By Kay Steiger
One of my favorite Norwegian treats around Christmas is called krumkake (which Wikipedia tells me means curved or bent cake). It’s a tasty vanilla cookie that basically has the texture of a light waffle cone. Recipe after the jump.
To make krumkake it is essential to have a krumkake iron. Although we always had one around when I was growing up, it’s not exactly a kitchen essential in D.C. After some research, I discovered that many cheaper and inferior irons are made of alumninum. They don’t get as hot as a cast iron kind, and the cookies are more likely to turn out soggy. Many old ones you might pick up at a garage sale or in your Norweigan grandmother’s basement are likely to be cast iron, but to find the best of the new kind today, I went to Nordic Ware, a Minnesota-based company (obviously). The iron I ended up buying was a little more expensive than the alumninum kind, but totally worth it. The product looks like this:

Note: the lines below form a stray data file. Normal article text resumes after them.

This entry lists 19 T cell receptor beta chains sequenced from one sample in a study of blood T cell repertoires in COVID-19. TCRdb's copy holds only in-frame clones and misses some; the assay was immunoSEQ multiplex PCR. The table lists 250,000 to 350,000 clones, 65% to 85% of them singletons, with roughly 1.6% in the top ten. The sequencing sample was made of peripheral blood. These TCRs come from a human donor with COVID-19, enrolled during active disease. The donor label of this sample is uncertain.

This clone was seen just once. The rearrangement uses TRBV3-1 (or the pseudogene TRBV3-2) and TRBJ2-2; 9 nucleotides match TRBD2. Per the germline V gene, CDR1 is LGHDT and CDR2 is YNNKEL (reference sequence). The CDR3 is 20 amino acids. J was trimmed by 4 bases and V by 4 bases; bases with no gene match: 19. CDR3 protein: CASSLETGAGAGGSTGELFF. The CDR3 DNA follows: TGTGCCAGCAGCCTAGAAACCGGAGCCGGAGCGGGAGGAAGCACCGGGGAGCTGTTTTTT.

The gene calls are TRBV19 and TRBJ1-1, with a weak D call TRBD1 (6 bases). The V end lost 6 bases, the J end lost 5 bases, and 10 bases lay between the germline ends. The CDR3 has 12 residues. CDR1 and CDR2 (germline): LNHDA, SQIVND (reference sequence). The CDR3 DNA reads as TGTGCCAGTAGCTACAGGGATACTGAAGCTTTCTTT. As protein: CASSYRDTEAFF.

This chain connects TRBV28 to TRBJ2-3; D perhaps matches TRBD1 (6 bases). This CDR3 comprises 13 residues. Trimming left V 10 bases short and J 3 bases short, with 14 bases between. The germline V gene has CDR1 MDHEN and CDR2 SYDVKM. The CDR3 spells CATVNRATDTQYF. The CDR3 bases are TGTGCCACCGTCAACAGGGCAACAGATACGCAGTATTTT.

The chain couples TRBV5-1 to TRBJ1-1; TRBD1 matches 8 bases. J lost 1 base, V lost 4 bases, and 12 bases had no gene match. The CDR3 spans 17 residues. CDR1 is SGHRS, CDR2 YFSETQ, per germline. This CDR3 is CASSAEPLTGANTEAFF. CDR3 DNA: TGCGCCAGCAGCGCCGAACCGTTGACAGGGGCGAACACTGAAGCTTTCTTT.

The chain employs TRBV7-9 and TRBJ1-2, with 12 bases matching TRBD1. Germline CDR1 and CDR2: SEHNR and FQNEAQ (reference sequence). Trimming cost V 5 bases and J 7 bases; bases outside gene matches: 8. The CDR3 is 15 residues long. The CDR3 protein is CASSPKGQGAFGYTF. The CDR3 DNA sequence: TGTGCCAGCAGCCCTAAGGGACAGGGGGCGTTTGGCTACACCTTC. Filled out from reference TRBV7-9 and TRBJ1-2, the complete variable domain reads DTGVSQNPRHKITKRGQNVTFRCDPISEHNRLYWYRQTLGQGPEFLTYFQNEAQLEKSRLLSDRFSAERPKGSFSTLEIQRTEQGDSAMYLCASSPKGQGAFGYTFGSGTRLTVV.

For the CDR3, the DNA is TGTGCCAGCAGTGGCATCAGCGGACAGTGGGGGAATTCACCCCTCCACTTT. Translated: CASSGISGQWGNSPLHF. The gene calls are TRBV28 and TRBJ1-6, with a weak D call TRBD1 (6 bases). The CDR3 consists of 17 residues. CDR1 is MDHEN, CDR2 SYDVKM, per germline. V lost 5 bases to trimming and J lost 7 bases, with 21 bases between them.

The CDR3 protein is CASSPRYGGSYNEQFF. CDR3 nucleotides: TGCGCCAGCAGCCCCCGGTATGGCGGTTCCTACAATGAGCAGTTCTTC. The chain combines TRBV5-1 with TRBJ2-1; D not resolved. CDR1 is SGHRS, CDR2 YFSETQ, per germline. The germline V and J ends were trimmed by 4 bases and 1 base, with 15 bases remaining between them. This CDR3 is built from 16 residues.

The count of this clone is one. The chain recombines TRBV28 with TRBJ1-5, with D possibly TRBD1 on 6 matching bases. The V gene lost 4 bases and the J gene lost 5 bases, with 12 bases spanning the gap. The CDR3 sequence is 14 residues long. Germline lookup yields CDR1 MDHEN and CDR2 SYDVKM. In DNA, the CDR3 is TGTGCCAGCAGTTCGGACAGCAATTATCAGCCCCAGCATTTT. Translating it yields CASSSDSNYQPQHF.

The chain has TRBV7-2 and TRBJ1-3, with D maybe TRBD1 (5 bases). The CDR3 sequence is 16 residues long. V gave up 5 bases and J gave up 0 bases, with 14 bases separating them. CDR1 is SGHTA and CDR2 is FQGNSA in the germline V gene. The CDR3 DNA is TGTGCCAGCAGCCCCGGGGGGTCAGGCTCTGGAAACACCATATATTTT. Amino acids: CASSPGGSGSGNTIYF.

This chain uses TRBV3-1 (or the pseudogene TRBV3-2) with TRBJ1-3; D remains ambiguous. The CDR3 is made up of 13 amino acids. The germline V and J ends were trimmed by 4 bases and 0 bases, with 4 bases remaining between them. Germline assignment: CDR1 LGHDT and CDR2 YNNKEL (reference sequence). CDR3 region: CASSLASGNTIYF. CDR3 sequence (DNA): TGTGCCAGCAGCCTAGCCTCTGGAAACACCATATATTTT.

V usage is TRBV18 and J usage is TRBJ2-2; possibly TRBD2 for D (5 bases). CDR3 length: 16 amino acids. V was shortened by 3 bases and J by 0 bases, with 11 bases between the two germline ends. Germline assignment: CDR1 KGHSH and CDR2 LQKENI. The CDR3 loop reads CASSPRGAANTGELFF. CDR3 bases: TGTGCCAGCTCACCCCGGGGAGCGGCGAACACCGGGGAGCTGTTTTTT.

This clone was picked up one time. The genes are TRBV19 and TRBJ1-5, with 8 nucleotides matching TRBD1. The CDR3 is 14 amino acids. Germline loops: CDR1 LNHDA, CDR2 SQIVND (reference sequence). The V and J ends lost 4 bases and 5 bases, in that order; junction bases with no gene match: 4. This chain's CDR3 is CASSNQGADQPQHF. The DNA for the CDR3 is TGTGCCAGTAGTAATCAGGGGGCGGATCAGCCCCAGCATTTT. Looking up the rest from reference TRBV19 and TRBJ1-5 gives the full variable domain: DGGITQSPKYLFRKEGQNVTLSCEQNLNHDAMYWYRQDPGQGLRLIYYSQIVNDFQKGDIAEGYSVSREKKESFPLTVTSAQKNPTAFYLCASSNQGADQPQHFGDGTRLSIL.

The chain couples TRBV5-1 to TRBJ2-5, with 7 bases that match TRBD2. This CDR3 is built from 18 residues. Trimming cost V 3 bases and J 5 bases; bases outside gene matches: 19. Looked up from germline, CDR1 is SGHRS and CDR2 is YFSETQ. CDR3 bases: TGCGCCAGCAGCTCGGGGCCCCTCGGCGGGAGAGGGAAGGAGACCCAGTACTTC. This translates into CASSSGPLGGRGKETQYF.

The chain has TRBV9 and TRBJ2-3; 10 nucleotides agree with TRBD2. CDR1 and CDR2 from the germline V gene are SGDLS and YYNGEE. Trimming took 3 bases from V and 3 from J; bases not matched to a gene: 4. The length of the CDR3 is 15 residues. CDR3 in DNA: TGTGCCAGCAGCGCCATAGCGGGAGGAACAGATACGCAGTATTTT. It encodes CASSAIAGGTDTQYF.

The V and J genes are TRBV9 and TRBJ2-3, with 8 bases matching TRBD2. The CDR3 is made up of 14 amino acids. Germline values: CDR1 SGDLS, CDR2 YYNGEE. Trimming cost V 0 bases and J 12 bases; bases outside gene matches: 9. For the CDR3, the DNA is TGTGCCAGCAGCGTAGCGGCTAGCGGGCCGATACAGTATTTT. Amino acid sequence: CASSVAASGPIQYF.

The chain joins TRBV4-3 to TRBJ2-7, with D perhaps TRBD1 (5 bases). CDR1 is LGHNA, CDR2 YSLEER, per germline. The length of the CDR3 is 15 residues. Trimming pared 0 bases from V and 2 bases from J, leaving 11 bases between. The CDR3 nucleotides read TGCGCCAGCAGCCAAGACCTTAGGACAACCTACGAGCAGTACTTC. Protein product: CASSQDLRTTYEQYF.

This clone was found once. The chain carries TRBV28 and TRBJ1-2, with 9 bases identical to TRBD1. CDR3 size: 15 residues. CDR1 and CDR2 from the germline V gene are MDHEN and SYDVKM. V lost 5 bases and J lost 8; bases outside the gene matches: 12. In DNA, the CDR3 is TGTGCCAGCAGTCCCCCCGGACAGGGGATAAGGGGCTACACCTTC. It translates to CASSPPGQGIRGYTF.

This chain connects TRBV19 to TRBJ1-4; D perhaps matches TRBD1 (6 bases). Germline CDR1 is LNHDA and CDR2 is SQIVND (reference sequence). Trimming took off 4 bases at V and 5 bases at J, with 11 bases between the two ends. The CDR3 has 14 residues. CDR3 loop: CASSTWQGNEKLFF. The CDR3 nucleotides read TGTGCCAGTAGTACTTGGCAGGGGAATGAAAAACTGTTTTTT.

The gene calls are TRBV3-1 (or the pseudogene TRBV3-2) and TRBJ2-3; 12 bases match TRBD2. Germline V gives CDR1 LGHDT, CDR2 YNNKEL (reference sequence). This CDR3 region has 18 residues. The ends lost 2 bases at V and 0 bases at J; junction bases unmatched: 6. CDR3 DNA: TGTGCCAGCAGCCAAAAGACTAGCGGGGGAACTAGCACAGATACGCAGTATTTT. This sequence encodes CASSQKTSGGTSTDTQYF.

The first time I made them I used this recipe and made them on a gas stove. The second time I used the recipe from my grandma’s file below and cooked them on an electric stove. The corn starch helped add an extra crispiness and consistency (sorry, Ben Adler), so I’ll probably use my grandma’s recipe from now on.
1 cup sugar
1/2 cup melted butter
2 tbsp. cornstarch
1 1/2 cups flour
1/2 tsp. vanilla (or ground cardamom seed)
1. Preheat the iron over medium heat. Melt the butter, set aside in a the refidgerator to let it cool.
2. Beat the eggs with a whisk slightly. Add sugar and beat until light.
3. Add vanilla, cooled melted butter, cornstarch, and flour. The batter will be slightly thicker than pancake batter.
4. Preheat krumkake iron on both sides. You can tell it’s ready when a few drops of watr placed on the iron dance around. Drop about a teaspoon on the center of the open iron. (It will take a couple of tries to eyeball the correct amount. My instinct is always to put too much on and then it squeezes out the sides and burns.) Cover quickly, pressing the handles together firmly to get the cookie thin enough and cook 45 seconds to 1 minute on each side. They should be “delicately browned.”
5. Remove from the iron with a butterknife. Roll quickly (while it’s still hot — this caused me to burn my fingers slightly) into a cone shape. You can also use the handle of a wooden spoon if you don’t have the roller.
6. Once they’ve cooled, eat away! This recipe makes more than two dozen. Some have suggested serving them with whipped cream and fruit, but I like to eat them plain.